I was at a memorial gathering recently for a friend of mine from the fishing community, and while
I was there ran into a number of people I've met over the 16 years I've been writing about fishing.
Mike Malek was special. I got know him when he and a gruff old man (yes, Tom, I know, don't ruin your reputation!) and a third partner were opening Grumpy's Tackle in Seaside Park, New Jersey. Mike was the kind of person who always was willing to help his fellow anglers, whether you were still learning the difference between a striper and a bluefish, or if you'd been through the inlet a few dozen times.
Mike (and Tom and the crew at Grumpy's) taught me that fishing isn't just about the fish; fishing is about the family and the community of people who happen to have a common love for this sport, this pursuit, this game. And never was that more apparent than at Mike's memorial gathering, where people from all walks of life — surf rats (Nick H, I'm looking at you) and artists (Lynch!), rodbuilding fanatics (Mike was a world-class rod builder) and longtimers who've lost more big fish than some of us have seen, and everyone in between — came out to remember a man who brought us all together.
Like my flesh-and-blood family, my fishing family is one I defend and fight for at every turn. Yes, there are moments this fishing family — just like my flesh-and-blood family — is dysfunctional. But that doesn't mean I would fight for it any less.
That's why I devote this space so often to continuing to press the fight for our fishing rights. At every turn they are under attack — from NOAA, from these enviro-businesses that rake in millions of dollars with screaming headlines about how the ocean will be empty soon, and from misguided reports that blame anglers for the ills of the oceans at every turn.
"The cure for anything is salt water: sweat, tears or the sea." The Isak Dinesen quote, which makes the rounds on social media often, sums up what so many people love about fishing: it can soothe the soul, provide a respite from work stress, life stress. It can be a haven that keeps kids away from the computer and out in the fresh air.
Even after years apart, when that fishing family is together, it can make you feel whole.
That's why I fight for your right to fish. There are fewer and fewer people who criticize NOAA these days. The reporters, the columnists, have disappeared as print journalism has been washed away in the pounding waves of the internet. The voices willing to speak out have become fewer as boat captains have been forced out of their birthrights and their passions because regulations and economic calamities have made it impossible to continue.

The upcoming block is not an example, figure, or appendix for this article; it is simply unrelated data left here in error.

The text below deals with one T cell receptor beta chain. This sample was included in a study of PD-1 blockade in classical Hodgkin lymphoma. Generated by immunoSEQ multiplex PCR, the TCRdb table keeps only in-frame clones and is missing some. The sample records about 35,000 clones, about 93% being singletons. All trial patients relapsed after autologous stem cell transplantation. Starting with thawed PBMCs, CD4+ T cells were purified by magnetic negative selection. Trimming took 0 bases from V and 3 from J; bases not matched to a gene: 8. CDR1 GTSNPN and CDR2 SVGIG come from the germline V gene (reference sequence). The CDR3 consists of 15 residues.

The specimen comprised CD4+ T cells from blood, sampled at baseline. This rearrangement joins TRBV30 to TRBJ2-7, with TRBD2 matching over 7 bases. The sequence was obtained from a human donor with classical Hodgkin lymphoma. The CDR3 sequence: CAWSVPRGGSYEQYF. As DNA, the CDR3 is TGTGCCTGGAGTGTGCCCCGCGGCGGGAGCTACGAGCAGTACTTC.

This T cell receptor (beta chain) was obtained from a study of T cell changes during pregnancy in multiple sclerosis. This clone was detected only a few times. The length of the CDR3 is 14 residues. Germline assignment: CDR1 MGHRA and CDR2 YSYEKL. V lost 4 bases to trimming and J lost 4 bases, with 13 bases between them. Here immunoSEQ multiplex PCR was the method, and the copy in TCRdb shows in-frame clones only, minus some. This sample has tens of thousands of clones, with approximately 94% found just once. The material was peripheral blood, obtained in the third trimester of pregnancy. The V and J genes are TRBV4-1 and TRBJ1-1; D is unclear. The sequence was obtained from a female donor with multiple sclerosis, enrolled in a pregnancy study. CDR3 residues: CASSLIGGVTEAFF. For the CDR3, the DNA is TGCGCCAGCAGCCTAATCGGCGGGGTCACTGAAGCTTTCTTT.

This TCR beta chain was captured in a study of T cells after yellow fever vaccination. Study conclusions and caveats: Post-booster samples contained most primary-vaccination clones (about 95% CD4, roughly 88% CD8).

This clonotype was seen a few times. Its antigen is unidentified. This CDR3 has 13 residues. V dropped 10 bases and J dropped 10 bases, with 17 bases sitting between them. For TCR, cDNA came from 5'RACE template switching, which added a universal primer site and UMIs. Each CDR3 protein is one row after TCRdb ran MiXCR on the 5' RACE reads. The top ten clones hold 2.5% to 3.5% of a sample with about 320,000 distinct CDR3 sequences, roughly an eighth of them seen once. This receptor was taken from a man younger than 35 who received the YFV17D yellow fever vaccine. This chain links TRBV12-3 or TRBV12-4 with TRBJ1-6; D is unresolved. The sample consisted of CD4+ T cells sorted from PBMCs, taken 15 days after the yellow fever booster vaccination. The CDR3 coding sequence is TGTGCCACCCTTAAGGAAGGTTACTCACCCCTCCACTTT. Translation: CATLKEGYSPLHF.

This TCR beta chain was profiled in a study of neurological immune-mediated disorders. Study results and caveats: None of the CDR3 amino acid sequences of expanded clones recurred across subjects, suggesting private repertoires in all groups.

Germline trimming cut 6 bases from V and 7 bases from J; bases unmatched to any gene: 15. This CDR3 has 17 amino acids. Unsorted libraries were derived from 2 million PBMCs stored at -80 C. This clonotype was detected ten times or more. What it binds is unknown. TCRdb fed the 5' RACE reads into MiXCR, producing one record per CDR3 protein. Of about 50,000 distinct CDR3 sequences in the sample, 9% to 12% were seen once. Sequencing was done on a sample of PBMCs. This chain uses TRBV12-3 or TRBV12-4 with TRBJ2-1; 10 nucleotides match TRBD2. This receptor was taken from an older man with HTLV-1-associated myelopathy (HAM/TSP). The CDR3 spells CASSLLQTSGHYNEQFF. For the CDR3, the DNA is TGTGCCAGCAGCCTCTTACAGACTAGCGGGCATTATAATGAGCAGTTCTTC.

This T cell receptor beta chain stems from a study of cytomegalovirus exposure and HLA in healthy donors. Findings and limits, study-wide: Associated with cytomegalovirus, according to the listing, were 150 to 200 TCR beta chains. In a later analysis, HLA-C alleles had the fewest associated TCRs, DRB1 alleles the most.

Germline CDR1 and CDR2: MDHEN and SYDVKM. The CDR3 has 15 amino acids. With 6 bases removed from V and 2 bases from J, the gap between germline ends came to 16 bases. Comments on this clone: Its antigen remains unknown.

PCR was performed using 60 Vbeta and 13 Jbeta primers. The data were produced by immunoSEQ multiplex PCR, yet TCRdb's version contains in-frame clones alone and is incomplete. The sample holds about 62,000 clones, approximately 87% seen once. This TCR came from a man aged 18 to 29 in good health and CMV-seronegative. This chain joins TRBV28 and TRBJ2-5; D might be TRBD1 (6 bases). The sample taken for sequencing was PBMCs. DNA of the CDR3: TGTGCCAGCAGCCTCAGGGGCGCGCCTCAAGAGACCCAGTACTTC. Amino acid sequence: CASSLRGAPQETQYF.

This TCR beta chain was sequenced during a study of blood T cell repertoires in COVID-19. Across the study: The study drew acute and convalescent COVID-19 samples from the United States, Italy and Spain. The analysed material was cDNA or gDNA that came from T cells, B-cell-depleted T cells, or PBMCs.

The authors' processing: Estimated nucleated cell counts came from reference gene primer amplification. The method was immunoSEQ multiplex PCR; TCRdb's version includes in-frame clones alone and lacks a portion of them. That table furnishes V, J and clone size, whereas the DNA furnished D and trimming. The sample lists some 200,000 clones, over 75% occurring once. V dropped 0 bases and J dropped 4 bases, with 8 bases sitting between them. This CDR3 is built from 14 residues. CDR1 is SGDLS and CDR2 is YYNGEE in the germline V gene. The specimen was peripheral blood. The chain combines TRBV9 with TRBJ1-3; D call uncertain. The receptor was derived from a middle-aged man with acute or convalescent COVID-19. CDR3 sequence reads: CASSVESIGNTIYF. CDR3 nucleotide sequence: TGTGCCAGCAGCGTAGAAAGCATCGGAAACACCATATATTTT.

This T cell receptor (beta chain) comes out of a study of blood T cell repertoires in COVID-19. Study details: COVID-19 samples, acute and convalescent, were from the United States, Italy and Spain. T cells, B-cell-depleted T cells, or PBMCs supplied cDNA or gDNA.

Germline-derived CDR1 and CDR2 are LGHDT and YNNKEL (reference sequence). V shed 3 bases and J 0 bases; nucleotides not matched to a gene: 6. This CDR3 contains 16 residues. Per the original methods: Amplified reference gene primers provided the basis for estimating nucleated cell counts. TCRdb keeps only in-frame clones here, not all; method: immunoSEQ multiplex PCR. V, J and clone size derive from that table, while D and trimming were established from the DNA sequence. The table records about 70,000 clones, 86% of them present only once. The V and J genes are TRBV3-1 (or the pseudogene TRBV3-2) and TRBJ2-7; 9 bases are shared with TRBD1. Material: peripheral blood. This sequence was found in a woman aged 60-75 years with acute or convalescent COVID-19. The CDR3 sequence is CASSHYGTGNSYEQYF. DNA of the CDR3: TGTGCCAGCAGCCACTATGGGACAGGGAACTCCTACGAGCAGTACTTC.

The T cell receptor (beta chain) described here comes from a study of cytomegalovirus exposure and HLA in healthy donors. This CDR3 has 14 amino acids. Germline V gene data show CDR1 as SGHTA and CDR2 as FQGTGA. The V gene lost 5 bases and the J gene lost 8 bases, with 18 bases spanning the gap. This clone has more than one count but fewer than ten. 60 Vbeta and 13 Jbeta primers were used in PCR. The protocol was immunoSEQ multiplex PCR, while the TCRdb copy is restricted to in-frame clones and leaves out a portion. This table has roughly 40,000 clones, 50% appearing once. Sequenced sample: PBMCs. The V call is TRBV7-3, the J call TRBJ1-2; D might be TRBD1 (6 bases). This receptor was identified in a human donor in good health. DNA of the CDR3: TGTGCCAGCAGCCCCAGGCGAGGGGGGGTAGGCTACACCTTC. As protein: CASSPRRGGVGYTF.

Fishing combines that triad of saltwater: the sweat of the effort to catch a fish; the tears, of disappointment over the one lost at the boat, or of joy at the catch of a lifetime; and the salt of the sea, infusing itself into every pore, every cell, every ounce of your soul. Without the opportunity to catch fish, you lose two of the three pieces of the triad.
It's a loss I'm not willing to take sitting down, and I'll never shut up so long as I can breathe in that salt air.
"I see us as stewards," a friend said to me recently as we discussed the ongoing battles for access to fisheries. There are fights on a number of fronts — black sea bass, blueline tilefish, grouper, and attempts to implement marine protected areas — and we cannot rest for a moment. Fighting to maintain access isn't just for those of you who've been on the water 40, 50, 60 years. It's for the next generation; the kids like 8-year-old girl Lily Bencivenga of New Jersey who is just learning to love these trips to the edge (and proving herself to be quite the big game angler).
It's for the folks whose bucket lists include that dream trip to catch marlin, or that trip to the Outer Banks for big striped bass in the surf. It's for the folks who feed their families in the winter with the fluke fillets they freeze in the summer.
It's for you. And for my fishing family.
Mike, who battled liver cancer, never stopped fighting from the time he was diagnosed 18 months ago. He never stopped living, either. "We got him to Trinidad twice," Tom Hansen (the Grumpy of Grumpy's) said. Trinidad was special to Mike. A respite from the hustle and bustle of running the shop. A paradise tucked away from the world. A chance to get a serious dose of soul-healing saltwater.
A few years back, I started building a surf rod at Grumpy's. Mike kept an eye on it, helped me with it. And as life raising my daughter became so busy that time to go to work on it became nonexistent, Mike took over. “I was afraid you'd never finish it,” he said with a smile the day he presented the finished rod to me. I've fished it a couple of times, but not nearly enough, something that will change. I owe that to Mike.
It's an even-money bet that I might not have finished building that rod. But one thing is sure: I'll never be finished fighting for our rights to fish.
I owe that much to Mike, too. And to all of you who are part of our fishing family.
Mike Malek taught me that.
Karen Wall Subscribe